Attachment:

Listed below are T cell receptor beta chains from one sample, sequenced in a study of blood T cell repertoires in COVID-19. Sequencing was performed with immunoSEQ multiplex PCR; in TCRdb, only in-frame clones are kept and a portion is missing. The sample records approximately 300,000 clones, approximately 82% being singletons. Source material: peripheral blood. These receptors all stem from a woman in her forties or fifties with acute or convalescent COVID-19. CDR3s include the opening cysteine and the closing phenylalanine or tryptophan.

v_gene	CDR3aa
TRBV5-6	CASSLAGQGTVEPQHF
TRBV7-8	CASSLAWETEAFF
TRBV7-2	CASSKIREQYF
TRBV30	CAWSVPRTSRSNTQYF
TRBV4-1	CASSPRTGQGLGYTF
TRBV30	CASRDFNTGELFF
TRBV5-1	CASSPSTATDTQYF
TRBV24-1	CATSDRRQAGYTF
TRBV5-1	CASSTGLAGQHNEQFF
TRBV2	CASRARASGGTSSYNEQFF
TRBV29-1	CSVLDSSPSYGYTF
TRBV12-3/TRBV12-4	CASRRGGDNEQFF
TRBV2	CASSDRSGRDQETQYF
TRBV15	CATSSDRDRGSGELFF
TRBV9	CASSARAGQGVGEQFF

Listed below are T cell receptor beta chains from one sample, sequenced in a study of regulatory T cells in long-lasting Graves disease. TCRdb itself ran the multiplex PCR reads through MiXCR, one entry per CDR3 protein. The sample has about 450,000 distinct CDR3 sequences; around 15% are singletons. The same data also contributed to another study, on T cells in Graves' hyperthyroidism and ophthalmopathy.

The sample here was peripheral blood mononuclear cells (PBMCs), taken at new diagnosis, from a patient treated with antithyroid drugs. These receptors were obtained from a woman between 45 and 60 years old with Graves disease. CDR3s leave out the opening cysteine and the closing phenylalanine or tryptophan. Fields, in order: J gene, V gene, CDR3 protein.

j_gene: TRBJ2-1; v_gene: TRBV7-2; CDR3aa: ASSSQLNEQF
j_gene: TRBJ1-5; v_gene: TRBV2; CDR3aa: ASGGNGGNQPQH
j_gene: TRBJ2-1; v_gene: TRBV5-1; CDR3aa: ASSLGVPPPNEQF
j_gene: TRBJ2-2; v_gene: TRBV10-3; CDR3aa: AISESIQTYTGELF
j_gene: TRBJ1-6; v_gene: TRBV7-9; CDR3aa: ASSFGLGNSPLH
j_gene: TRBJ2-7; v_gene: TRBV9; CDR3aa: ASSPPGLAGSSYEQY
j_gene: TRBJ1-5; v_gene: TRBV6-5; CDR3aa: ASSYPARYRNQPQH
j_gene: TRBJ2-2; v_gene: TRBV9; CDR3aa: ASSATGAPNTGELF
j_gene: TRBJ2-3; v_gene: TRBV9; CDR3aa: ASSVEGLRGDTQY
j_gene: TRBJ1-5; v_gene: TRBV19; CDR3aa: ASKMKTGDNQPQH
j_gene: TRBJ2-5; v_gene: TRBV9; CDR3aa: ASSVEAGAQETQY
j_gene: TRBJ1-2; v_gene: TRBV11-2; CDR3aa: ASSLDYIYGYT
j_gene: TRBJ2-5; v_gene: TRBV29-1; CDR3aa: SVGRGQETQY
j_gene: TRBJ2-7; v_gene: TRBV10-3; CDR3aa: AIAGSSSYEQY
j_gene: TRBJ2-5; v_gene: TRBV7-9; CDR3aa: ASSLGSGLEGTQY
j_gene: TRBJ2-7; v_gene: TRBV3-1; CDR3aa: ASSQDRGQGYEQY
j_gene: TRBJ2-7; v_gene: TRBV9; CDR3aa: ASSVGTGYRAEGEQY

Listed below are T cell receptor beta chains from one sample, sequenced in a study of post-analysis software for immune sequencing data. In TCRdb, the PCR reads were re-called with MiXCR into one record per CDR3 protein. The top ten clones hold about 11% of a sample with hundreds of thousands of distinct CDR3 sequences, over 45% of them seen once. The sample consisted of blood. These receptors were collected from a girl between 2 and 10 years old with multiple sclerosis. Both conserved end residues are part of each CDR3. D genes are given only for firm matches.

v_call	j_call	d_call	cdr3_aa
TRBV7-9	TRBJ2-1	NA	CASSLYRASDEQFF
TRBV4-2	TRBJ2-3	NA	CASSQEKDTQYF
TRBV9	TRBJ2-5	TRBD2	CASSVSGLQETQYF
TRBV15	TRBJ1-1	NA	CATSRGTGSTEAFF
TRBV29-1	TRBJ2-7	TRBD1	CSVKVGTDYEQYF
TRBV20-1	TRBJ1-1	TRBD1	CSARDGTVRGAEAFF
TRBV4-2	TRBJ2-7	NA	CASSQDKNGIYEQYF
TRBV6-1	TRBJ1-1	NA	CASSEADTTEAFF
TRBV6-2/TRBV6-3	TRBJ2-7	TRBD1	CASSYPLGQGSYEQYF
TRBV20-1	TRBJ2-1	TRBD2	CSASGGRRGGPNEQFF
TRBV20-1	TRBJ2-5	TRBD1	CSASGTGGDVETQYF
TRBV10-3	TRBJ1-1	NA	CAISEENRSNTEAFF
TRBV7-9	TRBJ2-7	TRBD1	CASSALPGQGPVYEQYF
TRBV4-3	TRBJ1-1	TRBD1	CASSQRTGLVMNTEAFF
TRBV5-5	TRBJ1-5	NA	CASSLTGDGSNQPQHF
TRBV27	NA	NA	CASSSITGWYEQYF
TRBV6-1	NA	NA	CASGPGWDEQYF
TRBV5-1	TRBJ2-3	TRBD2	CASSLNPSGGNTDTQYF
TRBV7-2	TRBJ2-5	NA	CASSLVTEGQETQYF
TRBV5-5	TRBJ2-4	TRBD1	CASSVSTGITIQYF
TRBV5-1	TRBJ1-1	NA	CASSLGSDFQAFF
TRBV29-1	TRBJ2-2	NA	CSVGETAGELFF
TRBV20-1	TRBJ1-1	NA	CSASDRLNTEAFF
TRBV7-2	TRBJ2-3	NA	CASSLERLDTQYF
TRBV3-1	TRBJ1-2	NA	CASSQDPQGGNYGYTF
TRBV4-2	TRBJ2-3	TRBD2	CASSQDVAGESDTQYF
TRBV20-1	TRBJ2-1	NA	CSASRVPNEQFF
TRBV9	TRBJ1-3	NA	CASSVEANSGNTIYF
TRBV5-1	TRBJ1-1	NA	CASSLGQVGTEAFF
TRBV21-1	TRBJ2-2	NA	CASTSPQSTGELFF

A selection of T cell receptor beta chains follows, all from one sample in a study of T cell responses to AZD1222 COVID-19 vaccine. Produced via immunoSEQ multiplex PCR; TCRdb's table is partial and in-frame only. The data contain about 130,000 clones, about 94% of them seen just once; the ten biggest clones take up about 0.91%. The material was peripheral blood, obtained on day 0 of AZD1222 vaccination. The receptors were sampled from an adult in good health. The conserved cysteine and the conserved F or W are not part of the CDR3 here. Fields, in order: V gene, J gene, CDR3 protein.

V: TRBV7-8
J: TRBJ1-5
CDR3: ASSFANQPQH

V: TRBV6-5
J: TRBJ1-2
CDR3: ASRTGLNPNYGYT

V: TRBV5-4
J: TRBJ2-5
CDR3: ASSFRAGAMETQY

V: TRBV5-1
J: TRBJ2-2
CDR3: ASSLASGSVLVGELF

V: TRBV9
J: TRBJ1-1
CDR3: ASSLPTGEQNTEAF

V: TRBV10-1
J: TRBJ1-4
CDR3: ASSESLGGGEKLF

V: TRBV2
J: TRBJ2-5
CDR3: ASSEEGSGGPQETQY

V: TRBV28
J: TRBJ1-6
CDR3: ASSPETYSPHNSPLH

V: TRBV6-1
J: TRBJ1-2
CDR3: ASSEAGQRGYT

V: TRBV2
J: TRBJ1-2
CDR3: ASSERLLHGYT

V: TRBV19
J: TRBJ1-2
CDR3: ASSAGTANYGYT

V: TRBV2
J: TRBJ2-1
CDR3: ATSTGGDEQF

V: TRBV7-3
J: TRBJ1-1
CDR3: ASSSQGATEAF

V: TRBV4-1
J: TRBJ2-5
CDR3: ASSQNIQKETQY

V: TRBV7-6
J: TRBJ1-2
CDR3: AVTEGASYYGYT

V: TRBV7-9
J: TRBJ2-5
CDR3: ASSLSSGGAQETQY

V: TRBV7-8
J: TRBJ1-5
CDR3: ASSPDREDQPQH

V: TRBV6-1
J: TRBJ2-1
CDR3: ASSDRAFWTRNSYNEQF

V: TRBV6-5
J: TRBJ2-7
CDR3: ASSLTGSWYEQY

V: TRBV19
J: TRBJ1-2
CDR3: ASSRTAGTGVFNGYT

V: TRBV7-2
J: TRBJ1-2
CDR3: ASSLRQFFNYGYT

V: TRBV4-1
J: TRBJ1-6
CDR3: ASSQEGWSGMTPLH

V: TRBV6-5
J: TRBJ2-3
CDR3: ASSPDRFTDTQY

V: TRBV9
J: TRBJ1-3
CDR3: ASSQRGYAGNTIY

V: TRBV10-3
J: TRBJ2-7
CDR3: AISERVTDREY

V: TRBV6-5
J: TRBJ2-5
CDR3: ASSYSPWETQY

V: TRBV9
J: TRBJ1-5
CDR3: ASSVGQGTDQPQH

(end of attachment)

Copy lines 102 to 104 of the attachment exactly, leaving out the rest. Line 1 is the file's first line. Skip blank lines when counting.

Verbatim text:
CDR3: ASSAGTANYGYT

V: TRBV2
J: TRBJ2-1